Tuesday, July 27, 2010

Of RFID and Water Sensing

Monday was the last day for Primate Handshake, so they showed the vidoes they had edited together at their campsite. Super good videos with plenty of interviews. The head teacher, Lydia, talked about most of the programs. One of the videos shows off the mapping program. The kids were so funny when they watched the video - whenever they saw or heard something familiar on video (a teacher, or pouring porridge) they would burst out laughing. A few students made their own guided tours of the school programs, so these were very popular with the group.

School goes on break on August 13th, so I have 3 school weeks left, including this one. I've made it a top priority to do our water quality testing this week (more about that later). Also I'm e-mailing back and forth with Architecture for Humanity about the school roofs idea.

I went to Moses and Matthew and wrote out a schedule:

P6

  • Finish mapping lessons - share activity and KML

  • Lessons about sensors (smaller P6 class only tried them once)

  • Making our own sensors

  • RFID activity




P5

  • Start mapping lessons

  • Making our own sensors

  • RFID activity




Water Testing (this week)

  • Small group of P5, P6, or mixed students?

  • Class 1: Explain water testing and reasons for testing (include Dunkard Creek example). Assign water collection

  • Class 2: World Water Monitoring and pH tests - use microscopes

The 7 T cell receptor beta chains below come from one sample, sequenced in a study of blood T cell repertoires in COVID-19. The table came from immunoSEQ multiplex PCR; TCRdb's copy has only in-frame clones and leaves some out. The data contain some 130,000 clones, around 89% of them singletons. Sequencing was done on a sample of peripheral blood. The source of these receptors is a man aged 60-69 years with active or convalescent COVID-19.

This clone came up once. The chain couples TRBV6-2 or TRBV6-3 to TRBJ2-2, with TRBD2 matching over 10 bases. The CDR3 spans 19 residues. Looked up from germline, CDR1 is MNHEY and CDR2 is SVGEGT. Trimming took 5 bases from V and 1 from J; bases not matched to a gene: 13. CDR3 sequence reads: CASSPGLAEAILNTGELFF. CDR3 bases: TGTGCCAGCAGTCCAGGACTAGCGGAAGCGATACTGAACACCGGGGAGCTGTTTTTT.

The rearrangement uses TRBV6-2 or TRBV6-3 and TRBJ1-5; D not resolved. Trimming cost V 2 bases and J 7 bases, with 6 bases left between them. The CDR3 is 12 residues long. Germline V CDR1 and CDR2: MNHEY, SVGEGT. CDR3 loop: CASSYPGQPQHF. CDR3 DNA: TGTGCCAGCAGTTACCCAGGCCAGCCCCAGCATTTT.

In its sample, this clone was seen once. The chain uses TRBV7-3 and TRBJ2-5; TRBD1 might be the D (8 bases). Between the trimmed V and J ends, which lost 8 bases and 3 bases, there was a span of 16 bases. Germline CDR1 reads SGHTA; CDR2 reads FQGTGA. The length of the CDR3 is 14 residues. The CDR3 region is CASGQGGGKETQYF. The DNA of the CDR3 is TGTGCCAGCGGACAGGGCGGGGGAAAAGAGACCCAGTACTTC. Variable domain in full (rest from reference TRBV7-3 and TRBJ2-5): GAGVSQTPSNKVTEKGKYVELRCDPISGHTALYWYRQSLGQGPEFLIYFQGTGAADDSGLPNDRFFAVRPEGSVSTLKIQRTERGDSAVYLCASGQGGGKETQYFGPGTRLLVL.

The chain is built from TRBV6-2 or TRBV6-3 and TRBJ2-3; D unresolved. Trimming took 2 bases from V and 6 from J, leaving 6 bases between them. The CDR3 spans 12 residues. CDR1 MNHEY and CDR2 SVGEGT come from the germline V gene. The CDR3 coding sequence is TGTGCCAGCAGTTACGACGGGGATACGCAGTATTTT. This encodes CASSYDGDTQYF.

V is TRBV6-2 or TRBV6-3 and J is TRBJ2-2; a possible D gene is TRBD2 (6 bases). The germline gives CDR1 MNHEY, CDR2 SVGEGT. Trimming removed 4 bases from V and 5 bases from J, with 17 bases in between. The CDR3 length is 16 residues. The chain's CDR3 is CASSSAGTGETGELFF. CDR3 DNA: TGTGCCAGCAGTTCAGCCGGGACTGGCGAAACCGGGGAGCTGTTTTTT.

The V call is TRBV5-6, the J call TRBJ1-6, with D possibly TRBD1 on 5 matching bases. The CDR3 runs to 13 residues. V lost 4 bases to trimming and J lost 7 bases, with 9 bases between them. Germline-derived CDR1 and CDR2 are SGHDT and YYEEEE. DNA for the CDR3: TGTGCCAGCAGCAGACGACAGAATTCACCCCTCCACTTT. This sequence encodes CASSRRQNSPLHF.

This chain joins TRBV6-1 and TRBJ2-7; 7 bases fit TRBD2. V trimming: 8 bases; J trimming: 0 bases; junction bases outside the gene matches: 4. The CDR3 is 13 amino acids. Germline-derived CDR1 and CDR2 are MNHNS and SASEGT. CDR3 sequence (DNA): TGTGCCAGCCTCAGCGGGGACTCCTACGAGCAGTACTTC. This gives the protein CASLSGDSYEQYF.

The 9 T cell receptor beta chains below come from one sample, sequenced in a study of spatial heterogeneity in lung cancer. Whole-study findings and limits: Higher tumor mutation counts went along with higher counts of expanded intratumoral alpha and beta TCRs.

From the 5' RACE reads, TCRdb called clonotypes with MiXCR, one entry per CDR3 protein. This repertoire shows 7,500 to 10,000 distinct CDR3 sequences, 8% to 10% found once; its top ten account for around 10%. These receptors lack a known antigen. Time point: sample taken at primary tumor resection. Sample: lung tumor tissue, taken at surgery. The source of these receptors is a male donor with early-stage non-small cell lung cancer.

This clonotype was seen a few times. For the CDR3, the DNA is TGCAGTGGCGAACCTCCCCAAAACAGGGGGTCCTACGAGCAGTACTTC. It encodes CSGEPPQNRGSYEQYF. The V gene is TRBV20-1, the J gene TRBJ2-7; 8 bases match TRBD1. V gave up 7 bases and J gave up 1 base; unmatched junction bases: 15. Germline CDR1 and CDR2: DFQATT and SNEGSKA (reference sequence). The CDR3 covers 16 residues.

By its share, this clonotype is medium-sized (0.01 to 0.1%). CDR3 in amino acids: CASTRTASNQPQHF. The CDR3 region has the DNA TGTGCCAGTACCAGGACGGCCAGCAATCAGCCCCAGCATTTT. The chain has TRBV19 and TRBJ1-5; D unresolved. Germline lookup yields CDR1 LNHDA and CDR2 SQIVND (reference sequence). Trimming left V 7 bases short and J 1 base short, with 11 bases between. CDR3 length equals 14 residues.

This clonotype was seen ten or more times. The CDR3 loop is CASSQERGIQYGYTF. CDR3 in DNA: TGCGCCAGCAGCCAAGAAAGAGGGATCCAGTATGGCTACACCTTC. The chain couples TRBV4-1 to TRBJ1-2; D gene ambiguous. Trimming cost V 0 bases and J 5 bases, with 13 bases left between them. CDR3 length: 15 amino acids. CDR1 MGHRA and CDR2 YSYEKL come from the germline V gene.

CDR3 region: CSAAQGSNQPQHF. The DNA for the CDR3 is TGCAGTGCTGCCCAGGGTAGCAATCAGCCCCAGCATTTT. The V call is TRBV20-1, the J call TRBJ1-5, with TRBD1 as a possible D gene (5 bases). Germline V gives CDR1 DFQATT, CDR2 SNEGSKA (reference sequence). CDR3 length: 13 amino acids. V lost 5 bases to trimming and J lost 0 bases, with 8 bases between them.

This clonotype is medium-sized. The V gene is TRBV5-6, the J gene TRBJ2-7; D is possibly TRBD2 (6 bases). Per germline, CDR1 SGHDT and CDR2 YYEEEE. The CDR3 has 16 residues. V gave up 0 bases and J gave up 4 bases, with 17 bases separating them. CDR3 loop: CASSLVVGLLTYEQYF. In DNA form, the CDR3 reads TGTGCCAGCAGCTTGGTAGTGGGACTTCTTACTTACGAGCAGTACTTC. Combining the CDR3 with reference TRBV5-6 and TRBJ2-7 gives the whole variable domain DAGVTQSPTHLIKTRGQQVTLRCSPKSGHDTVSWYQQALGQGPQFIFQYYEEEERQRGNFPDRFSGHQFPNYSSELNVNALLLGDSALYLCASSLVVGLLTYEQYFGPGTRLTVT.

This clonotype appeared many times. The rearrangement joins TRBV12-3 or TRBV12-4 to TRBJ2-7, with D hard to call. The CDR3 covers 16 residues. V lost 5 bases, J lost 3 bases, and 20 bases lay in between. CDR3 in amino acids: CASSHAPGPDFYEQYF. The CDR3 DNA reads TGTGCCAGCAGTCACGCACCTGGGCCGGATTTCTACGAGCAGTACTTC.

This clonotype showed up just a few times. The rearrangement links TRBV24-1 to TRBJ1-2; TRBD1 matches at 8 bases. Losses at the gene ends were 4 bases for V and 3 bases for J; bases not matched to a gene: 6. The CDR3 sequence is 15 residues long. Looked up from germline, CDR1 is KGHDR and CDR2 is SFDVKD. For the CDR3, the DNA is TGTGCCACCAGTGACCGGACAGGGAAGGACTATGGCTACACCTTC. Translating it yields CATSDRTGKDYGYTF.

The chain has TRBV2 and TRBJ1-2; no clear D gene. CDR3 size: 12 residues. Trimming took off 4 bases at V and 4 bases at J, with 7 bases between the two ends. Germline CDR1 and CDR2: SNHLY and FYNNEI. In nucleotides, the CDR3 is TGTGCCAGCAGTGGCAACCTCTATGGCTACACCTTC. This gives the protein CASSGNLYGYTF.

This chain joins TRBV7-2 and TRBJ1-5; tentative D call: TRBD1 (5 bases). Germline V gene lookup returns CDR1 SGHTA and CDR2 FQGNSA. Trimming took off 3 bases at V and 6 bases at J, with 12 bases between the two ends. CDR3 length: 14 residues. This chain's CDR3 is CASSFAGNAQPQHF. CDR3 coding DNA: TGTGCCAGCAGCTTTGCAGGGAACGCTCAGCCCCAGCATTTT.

• Next few days: (If possible, and teaming up with Chris) visit water sources, take photos and do GPS




The RFID thing isn't going over well. It's complicated and doesn't seem as relevant. I may need to visit a cellphone repairman in Fort Portal to get it re-soldered. I think it gives the students an opportunity to connect real-world and digital things which they've made themselves, but Matthew keeps asking me how I'll explain it (how did I explain light sensors? I said that they measured solar energy, and that was that). I wish people would trust me more, since the other programs are going so well.

As soon as I got to water testing, Moses asked me if I could check out the borehole in Kigarama. "It looks like it has rust," he says. Now this project is much more serious. I wish I'd talked with Moses about this earlier. Right now I'm suspecting bacteria or actual rust. Matthew knows where this is, so I'll make sure to stop by and check things out. Hopefully I won't have to pull a John Snow and break off the pump handle.

Anyhow, we decided a small P6 class can do the water testing. I'll assign collection sites at the end of their next maps class, and get samples from a variety of water sources (rainwater, boreholes, wells, school)... I will get extra Kigarama and river samples myself.

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